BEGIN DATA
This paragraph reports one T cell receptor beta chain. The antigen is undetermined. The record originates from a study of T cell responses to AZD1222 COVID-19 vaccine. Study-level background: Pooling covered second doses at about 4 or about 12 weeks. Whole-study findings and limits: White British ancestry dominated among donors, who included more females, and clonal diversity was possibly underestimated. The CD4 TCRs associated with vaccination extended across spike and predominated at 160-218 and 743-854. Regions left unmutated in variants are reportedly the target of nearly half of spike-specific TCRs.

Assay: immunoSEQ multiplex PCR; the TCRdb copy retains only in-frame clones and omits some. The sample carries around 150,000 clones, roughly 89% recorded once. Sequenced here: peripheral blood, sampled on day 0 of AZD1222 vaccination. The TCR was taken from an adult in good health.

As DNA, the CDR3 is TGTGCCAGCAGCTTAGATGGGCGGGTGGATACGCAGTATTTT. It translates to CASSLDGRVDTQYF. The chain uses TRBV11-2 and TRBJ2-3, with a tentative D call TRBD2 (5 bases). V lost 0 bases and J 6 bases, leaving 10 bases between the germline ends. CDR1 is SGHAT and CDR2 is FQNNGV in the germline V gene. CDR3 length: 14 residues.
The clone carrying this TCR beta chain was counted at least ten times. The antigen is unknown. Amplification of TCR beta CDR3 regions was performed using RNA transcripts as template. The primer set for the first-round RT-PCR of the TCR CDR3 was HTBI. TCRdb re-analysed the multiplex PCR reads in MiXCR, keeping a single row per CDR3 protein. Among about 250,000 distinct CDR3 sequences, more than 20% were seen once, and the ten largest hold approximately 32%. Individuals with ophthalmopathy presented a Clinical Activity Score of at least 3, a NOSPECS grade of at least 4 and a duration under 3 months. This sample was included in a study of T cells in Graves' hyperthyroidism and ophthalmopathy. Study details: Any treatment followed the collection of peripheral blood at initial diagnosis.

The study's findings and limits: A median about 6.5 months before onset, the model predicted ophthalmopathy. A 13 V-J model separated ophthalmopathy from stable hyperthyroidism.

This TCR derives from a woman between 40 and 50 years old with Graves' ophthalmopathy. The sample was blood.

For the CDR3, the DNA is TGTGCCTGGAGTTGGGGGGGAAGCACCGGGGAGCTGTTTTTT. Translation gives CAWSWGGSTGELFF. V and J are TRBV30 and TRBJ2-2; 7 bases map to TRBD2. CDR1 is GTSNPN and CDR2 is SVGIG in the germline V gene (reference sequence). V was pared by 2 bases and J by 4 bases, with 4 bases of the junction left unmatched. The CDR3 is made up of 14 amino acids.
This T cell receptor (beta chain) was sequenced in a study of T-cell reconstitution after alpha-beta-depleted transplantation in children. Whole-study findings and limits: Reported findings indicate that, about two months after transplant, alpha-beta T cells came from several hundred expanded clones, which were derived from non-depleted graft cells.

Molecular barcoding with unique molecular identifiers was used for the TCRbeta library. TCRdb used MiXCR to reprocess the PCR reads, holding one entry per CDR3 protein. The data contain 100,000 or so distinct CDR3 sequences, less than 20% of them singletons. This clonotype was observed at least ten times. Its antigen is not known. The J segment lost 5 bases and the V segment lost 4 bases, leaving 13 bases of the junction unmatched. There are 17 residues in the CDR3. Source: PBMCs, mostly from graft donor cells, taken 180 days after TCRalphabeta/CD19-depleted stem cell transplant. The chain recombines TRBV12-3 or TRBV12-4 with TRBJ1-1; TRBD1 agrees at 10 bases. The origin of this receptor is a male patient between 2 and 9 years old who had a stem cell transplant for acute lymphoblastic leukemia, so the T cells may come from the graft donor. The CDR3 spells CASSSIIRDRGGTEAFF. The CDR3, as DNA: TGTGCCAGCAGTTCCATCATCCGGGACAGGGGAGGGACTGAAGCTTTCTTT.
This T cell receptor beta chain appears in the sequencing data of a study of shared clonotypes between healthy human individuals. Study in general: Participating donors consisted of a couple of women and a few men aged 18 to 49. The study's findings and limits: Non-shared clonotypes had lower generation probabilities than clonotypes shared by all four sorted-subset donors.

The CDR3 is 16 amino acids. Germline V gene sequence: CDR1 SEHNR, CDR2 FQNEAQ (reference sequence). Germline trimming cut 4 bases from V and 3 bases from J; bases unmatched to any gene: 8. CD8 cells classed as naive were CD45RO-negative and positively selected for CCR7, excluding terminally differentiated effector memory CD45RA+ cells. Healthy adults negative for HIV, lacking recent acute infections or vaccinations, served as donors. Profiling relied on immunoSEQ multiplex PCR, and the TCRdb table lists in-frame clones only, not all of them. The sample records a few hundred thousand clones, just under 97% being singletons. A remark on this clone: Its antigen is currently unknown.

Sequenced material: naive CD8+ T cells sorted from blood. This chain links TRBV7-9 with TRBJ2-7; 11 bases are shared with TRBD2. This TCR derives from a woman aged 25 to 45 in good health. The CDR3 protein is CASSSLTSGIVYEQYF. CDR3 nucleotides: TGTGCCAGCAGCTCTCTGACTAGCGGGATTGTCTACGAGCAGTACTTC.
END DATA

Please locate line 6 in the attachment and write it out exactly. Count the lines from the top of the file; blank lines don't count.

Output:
This TCR derives from a woman between 40 and 50 years old with Graves' ophthalmopathy. The sample was blood.